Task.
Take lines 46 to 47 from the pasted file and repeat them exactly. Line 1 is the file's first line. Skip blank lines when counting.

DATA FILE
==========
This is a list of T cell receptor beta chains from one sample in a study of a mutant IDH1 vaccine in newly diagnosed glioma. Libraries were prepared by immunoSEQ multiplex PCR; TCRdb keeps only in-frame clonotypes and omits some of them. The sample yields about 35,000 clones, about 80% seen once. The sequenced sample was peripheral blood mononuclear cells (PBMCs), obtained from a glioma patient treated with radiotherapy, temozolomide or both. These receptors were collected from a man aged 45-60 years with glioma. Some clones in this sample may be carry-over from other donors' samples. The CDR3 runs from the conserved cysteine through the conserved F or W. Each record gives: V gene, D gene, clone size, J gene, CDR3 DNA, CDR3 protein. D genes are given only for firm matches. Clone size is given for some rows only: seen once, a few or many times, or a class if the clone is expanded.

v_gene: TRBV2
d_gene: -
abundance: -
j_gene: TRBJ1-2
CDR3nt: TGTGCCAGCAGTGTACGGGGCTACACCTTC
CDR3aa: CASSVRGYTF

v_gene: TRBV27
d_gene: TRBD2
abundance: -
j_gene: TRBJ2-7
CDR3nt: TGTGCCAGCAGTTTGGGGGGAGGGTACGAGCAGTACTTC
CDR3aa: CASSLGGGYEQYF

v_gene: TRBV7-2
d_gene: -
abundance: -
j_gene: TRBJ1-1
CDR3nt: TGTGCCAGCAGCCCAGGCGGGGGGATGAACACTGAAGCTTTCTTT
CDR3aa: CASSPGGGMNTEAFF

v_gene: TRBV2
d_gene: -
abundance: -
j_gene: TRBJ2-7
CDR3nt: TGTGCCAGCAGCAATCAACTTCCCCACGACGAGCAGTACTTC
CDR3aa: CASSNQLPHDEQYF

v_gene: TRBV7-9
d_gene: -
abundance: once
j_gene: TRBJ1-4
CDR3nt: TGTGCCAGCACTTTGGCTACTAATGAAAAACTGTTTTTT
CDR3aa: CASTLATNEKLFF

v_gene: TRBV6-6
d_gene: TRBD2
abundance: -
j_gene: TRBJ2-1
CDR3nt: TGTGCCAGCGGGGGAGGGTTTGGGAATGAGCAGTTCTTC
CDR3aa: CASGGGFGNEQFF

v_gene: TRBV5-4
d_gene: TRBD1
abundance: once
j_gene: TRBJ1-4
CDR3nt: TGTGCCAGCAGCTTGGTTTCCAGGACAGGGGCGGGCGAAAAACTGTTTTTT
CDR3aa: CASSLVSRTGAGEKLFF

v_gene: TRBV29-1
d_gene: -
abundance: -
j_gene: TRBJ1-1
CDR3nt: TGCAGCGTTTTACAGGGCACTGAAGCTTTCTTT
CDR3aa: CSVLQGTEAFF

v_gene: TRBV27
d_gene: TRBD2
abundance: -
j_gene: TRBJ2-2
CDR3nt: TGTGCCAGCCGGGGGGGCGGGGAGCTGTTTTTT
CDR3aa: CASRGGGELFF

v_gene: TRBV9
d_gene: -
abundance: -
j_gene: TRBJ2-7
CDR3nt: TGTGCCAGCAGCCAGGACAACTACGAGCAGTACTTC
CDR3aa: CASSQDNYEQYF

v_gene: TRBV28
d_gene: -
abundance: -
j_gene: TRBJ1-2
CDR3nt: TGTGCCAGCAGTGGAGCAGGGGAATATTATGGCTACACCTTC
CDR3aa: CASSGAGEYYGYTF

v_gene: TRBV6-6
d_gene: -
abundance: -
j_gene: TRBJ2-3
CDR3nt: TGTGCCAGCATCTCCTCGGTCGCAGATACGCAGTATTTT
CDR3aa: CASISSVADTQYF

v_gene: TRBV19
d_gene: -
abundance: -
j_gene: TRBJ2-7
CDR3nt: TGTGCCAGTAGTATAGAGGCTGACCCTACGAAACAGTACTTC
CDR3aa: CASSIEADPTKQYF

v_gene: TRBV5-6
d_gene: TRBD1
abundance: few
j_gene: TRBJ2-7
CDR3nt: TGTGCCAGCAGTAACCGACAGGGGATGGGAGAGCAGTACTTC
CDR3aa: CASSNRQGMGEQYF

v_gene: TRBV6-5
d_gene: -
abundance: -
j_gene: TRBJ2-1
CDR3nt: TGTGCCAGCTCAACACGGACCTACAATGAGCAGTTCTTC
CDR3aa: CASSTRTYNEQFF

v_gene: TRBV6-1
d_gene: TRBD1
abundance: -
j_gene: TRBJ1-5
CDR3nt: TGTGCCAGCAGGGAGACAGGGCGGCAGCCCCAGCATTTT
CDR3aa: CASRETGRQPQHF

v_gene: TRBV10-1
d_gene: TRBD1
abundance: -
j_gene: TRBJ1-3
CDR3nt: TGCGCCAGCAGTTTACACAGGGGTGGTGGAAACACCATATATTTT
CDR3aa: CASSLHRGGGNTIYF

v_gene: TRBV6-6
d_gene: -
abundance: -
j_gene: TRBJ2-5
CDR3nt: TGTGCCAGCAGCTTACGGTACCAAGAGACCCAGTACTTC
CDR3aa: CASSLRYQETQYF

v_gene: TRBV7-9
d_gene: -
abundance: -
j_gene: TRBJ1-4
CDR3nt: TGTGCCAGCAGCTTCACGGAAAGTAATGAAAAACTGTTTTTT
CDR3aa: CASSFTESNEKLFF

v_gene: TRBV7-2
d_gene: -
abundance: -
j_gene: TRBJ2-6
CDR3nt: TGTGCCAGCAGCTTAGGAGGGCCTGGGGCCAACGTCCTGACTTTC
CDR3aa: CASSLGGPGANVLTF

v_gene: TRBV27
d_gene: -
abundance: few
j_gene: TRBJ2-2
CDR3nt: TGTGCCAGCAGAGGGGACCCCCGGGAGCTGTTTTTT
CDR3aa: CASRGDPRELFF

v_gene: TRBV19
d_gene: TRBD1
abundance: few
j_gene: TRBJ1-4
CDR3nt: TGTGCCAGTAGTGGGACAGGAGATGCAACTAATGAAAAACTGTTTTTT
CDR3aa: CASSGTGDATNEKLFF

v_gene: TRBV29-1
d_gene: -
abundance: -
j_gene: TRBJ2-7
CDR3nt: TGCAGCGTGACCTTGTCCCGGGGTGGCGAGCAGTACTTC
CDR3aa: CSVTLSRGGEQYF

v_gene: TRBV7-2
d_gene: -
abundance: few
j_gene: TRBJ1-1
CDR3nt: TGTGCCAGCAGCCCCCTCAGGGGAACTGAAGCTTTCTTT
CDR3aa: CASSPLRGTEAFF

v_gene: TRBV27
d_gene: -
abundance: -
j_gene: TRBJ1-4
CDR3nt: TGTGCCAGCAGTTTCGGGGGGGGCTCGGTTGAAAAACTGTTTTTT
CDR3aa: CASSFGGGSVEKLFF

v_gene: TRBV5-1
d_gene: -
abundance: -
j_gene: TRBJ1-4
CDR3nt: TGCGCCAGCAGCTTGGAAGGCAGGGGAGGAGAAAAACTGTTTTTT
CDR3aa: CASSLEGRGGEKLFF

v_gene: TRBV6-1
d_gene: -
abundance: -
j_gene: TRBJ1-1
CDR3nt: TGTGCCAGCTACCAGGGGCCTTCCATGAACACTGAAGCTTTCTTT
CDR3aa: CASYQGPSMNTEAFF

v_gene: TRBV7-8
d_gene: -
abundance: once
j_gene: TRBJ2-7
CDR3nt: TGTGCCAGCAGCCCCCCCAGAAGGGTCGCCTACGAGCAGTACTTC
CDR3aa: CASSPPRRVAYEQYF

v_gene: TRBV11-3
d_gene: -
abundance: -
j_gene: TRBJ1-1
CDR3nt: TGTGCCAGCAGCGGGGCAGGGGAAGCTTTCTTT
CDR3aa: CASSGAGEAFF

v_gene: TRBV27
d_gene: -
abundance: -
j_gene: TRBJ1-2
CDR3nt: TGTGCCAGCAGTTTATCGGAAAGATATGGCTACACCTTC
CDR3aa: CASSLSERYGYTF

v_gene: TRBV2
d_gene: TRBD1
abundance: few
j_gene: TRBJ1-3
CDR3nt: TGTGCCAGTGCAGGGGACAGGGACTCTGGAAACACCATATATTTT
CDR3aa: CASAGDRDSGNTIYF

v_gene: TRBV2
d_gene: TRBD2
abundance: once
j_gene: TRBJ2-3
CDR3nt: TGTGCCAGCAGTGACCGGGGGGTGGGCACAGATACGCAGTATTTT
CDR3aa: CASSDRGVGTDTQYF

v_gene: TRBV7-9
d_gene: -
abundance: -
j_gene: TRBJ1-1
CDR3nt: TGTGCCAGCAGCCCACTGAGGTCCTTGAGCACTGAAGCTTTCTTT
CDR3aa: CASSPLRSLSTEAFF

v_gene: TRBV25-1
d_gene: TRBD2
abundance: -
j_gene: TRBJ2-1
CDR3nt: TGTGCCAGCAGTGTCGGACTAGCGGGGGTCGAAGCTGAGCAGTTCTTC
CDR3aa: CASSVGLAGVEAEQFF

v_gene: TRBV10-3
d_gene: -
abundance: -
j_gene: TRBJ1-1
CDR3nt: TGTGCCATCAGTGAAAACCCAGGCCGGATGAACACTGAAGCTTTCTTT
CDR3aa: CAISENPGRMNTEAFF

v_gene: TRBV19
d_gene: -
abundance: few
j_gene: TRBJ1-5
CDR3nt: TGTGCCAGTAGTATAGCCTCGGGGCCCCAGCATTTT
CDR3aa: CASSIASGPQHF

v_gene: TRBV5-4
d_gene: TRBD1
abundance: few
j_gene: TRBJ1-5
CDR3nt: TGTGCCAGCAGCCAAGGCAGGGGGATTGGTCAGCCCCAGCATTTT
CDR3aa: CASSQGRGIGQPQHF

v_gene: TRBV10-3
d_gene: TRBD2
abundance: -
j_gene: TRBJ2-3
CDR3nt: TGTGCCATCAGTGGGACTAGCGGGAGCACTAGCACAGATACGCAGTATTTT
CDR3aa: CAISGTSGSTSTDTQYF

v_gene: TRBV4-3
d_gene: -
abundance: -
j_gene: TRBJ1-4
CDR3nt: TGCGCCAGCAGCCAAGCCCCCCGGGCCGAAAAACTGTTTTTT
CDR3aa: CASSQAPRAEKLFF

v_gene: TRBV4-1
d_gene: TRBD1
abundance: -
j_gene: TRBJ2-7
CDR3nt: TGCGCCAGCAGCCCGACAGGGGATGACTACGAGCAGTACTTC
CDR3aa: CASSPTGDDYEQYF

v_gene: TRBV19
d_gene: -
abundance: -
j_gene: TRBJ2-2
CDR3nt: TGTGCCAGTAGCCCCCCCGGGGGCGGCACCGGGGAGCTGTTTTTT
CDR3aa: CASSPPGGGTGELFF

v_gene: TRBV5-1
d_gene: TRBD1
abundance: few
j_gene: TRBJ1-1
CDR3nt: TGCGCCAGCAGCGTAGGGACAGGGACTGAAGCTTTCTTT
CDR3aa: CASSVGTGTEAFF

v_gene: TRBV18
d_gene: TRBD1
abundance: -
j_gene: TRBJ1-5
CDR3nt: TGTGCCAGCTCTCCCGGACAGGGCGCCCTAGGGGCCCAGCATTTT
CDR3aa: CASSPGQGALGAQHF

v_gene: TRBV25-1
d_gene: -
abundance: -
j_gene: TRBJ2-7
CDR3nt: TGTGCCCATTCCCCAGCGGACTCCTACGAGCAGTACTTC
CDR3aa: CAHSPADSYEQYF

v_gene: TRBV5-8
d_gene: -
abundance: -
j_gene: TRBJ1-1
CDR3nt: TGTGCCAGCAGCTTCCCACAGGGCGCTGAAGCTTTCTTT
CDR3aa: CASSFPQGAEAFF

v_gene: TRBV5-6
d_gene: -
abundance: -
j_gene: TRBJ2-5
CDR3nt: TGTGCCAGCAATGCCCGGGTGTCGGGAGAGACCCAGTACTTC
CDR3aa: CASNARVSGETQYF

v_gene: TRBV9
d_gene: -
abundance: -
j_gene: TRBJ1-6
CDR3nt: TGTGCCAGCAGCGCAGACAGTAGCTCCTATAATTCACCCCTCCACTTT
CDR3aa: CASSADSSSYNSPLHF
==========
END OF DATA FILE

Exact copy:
abundance: -
j_gene: TRBJ1-1